Several weeks ago, I was exiting the building after a long day when the elevator stopped on the first floor. A group of interns and one staffer (young, probably a Staff Assistant) entered the elevator talking loudly and packing the car like we were engaged in a game of phone booth stuffing. And then, they did the unthinkable, they pushed the button for the basement.
These a$$h***s were going down one floor. They had waited for this elevator for several minutes and wedged themselves into the car like sardines all to descend one freaking floor?!?!?
The paid staff exchanged knowing looks. We didn’t know one another, but in this moment, we were bonded by our seething hatred for the sloth and the lack of consideration for the yellow badge holders.
When the doors opened at the basement level, most of the group exited, but one preppy-looking intern stayed behind to ride down to the exit floor. Not wanting to end his conversation with his friends, he proceeded to hold the door open so that they could continue talking.
Seconds passed. They felt like days.
The doors signaled their displeasure with a loud and annoying beep. He was unfazed.
Finally, a staffer standing behind me cleared his throat so loudly that even I jumped a bit.
Instead of realizing that he was holding up a car full of other people who wanted nothing more than to head home in a timely manner and letting go of the door. The intern turned around and said, “No, I don’t care that you’re in a hurry.”
I almost shoved him out the door in a fit of rage. However, I contained my furious urge to inflict bodily harm upon him and exited the elevator in favor of the stairs.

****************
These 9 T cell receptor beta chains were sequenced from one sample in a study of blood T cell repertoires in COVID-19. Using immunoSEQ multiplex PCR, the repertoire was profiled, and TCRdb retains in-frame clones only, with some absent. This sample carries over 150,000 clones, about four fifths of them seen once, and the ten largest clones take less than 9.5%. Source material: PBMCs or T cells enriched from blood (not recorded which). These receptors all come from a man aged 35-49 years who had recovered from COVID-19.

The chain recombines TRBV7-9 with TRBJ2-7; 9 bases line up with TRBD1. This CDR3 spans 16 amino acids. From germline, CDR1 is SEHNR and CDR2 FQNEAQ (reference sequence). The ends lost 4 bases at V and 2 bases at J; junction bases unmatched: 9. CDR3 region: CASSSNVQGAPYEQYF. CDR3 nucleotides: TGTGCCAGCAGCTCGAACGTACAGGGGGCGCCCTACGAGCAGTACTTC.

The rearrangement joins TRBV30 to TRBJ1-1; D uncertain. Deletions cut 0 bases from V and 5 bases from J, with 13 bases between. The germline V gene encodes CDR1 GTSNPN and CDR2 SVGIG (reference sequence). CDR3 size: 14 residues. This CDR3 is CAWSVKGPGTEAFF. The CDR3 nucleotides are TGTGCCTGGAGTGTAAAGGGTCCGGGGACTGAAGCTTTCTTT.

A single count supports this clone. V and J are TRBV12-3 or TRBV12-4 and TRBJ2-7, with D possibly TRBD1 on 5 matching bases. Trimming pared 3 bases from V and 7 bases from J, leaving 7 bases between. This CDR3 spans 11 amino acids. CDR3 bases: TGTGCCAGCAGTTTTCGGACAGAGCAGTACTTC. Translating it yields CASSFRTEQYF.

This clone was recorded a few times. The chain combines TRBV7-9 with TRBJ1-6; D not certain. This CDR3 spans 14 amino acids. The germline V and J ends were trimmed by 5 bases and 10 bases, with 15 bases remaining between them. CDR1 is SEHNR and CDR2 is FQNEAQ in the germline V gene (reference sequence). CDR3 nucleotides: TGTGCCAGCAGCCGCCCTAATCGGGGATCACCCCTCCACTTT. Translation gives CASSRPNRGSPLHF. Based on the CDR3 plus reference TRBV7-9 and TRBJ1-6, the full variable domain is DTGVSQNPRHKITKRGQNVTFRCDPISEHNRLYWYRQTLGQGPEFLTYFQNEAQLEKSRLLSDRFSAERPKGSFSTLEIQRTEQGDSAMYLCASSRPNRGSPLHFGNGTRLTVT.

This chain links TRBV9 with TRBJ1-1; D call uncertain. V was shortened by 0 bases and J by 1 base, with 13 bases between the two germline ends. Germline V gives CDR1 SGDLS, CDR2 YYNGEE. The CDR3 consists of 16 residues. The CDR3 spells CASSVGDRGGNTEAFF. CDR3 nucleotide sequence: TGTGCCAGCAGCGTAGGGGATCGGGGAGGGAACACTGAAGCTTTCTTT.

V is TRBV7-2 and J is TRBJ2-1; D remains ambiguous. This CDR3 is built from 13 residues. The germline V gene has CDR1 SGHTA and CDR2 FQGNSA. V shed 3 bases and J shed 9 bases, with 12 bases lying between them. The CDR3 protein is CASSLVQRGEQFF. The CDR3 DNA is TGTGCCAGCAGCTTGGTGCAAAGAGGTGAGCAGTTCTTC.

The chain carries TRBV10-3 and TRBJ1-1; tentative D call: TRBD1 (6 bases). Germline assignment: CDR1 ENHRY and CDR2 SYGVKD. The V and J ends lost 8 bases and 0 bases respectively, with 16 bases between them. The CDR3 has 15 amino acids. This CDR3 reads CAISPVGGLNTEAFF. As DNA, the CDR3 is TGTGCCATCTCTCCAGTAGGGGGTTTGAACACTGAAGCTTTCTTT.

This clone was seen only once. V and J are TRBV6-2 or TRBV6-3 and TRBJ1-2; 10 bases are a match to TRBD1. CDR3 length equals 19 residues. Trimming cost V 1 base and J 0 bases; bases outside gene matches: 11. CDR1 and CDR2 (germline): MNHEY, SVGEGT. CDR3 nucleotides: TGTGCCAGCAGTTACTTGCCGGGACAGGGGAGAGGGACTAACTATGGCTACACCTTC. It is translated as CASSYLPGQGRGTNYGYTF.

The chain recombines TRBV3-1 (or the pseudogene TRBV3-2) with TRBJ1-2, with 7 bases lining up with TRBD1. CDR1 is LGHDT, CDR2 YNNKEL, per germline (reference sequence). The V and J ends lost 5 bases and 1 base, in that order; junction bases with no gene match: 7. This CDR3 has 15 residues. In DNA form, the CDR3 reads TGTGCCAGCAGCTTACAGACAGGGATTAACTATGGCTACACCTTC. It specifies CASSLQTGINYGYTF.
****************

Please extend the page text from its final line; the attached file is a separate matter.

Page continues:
When you work in a building where the primary mode of transportation is the elevator, having a good grasp of elevator etiquette is critical to maintaining efficiency and civility. Here are some tips on elevator etiquette:
Use the stairs for short trips. If you are only going up one floor or down one floor, unless you physically cannot do so, just use the stairs. They’re usually within a few steps of the elevator and it’s good exercise.
If the elevator is full, don’t try to squeeze onto it. The elevators in the House actually say, “This elevator is full please exit,” when they reach a certain weight limit. But this isn’t just a safety concern, it’s simple manners. Who wants to be wedged into an elevator between a half-dozen sweating staffers? Either wait for another elevator or refer to rule one.
Don’t block the doors. I hate nothing more than when people hold the door open to finish a conversation with someone not on the elevator. I might be in a rush. Someone else on the elevator might be in a rush. If you want to chat, step off the elevator and wait for another.
Be courteous. The doors on the House elevators are timed to close very quickly. If you see someone walking toward the door and they are reasonably close to the elevator, feel free to hold the door for just a moment. I allow this one exception to rule three only because when you are looking at someone standing in an elevator, and you’re just a couple of feet away, nothing is more upsetting than when they let those doors close in your face. That’s just basic manners.
Be aware of eager ears. The things I’ve heard in Capitol elevators would make your toes curl. From details about staffers sex lives to comments about Members that should never be said in mixed company to semi-confidential policy items, it seems that some staffers think the elevator is some kind of cone of silence. It’s not. If you don’t want anyone to hear what you are saying, ride alone. If you can’t, keep your trap shut.
Welcome to steerage, Congressman. Members have their own designated elevators. These elevators are reserved just for them so that they can get to votes, meetings and events in a timely manner. And I have no problem setting aside a car or two for the men and women with the Member pins. However, some Members aren’t happy with that.
On more than one occasion, I have seen an elected official clear a full elevator because he or she wants to ride alone. Now, I’m not going to name names, but if you’re Boss has ever done this in your presence, I would encourage you to encourage him or her to stop. Staffers never forget this kind of behavior, and eventually someone is going to call Heard on the Hill.